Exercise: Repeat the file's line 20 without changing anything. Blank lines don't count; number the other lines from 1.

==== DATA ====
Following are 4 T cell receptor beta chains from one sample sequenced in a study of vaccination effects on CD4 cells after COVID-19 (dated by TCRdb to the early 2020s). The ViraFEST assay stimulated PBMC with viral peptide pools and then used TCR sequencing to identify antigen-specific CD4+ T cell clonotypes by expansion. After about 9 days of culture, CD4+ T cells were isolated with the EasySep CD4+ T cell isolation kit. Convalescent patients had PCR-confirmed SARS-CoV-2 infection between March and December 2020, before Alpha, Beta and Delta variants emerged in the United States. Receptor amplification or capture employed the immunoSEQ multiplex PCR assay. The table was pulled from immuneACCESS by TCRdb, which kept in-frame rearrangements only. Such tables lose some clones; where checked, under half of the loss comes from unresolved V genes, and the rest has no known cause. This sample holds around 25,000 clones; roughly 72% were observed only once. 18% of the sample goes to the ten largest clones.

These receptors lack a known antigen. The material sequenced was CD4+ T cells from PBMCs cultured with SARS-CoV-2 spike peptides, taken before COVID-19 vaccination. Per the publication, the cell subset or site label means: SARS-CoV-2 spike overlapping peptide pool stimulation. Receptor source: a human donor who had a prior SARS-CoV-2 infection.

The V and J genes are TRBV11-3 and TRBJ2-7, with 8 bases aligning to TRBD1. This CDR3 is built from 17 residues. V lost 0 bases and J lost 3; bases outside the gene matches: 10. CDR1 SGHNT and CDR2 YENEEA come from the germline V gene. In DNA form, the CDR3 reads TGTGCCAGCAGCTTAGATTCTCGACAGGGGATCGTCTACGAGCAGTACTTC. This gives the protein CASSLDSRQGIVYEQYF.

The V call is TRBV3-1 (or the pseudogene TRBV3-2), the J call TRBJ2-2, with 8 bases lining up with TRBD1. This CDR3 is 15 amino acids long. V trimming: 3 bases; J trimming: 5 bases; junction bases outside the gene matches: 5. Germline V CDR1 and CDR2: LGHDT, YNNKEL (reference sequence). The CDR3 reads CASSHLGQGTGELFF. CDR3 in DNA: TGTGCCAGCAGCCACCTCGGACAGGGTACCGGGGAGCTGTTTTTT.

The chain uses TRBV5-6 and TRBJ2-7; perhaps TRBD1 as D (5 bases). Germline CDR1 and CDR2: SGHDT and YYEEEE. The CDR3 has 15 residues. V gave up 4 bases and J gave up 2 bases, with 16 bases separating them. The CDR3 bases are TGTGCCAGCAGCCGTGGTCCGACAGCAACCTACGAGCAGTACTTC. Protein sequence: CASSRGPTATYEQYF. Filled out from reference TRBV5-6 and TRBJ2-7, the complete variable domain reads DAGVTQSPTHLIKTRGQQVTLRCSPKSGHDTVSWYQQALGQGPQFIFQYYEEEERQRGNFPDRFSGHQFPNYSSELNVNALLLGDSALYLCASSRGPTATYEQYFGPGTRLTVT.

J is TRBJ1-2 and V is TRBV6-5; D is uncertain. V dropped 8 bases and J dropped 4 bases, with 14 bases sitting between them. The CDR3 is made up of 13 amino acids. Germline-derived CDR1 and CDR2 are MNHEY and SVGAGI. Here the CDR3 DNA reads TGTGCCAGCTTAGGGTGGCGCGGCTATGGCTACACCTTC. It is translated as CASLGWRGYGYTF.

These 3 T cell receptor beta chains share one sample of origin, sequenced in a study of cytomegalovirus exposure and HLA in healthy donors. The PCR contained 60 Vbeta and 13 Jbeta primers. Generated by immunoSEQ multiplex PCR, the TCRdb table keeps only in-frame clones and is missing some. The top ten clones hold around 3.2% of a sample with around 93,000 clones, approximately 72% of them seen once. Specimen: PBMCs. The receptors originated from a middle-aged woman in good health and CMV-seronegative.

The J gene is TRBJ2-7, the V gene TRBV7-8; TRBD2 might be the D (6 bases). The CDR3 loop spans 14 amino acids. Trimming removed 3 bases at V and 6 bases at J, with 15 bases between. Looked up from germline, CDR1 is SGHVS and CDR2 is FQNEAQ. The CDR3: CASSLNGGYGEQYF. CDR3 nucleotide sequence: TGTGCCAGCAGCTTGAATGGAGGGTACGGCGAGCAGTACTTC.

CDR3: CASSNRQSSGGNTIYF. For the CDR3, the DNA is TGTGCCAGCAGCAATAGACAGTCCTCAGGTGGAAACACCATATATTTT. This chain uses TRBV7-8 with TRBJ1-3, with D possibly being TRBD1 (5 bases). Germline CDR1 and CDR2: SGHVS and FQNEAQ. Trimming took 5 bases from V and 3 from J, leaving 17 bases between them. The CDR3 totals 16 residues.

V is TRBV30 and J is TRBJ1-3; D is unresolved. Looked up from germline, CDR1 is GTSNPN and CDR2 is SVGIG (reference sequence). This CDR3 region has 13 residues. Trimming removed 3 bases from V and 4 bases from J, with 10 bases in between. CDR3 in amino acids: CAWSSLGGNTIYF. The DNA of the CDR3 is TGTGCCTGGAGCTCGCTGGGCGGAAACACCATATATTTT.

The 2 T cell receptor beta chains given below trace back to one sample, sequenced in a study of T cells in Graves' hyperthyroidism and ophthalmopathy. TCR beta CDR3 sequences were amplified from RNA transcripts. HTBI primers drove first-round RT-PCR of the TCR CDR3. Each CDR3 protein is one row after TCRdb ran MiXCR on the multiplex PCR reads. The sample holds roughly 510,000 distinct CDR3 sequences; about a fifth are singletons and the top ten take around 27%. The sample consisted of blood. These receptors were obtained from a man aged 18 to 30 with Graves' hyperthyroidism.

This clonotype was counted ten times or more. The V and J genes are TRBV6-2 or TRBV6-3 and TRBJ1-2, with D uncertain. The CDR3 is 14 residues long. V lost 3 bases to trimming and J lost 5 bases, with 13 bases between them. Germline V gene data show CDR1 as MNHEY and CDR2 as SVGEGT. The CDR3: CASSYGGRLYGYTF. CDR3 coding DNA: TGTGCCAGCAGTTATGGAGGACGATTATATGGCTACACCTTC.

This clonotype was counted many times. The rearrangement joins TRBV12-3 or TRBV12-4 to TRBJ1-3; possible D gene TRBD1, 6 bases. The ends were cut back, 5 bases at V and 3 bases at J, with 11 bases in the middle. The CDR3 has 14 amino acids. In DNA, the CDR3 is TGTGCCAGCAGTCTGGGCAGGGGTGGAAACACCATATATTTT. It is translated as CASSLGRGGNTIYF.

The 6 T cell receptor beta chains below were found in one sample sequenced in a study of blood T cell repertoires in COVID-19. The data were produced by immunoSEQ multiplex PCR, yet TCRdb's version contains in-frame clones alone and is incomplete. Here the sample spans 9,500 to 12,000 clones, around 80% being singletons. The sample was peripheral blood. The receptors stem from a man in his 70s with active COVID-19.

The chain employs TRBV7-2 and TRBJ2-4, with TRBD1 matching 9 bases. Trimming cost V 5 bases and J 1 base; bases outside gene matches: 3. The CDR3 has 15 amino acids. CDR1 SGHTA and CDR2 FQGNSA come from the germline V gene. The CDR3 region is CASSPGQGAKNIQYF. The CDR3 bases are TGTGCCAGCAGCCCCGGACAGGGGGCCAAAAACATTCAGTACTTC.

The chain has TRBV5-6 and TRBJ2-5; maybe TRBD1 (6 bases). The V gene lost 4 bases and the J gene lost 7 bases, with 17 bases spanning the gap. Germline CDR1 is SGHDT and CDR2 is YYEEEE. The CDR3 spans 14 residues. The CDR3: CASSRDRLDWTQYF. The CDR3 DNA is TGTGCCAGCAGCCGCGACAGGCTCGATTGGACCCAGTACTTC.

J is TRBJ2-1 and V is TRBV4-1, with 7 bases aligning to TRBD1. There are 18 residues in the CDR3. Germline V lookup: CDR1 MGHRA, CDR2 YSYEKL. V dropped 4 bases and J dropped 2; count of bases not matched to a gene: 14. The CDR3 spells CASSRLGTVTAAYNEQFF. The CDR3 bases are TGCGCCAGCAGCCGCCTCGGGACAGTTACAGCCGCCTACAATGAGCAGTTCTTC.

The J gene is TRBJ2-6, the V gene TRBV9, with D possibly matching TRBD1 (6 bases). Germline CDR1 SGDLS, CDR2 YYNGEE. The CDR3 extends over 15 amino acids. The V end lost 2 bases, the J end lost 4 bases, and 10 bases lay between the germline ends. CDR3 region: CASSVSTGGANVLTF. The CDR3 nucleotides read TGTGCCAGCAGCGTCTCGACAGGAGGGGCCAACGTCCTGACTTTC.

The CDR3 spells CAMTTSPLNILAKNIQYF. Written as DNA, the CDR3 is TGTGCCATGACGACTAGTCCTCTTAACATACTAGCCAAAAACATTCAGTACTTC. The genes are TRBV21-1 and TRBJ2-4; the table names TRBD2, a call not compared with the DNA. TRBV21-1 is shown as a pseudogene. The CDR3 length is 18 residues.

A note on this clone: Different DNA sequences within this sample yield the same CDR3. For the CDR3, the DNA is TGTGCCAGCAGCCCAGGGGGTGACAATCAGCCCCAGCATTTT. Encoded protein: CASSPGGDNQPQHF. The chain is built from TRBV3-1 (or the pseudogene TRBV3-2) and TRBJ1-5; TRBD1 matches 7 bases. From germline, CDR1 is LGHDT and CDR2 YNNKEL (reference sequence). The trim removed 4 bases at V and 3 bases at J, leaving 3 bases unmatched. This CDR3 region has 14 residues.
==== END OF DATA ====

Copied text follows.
A note on this clone: Different DNA sequences within this sample yield the same CDR3. For the CDR3, the DNA is TGTGCCAGCAGCCCAGGGGGTGACAATCAGCCCCAGCATTTT. Encoded protein: CASSPGGDNQPQHF. The chain is built from TRBV3-1 (or the pseudogene TRBV3-2) and TRBJ1-5; TRBD1 matches 7 bases. From germline, CDR1 is LGHDT and CDR2 YNNKEL (reference sequence). The trim removed 4 bases at V and 3 bases at J, leaving 3 bases unmatched. This CDR3 region has 14 residues.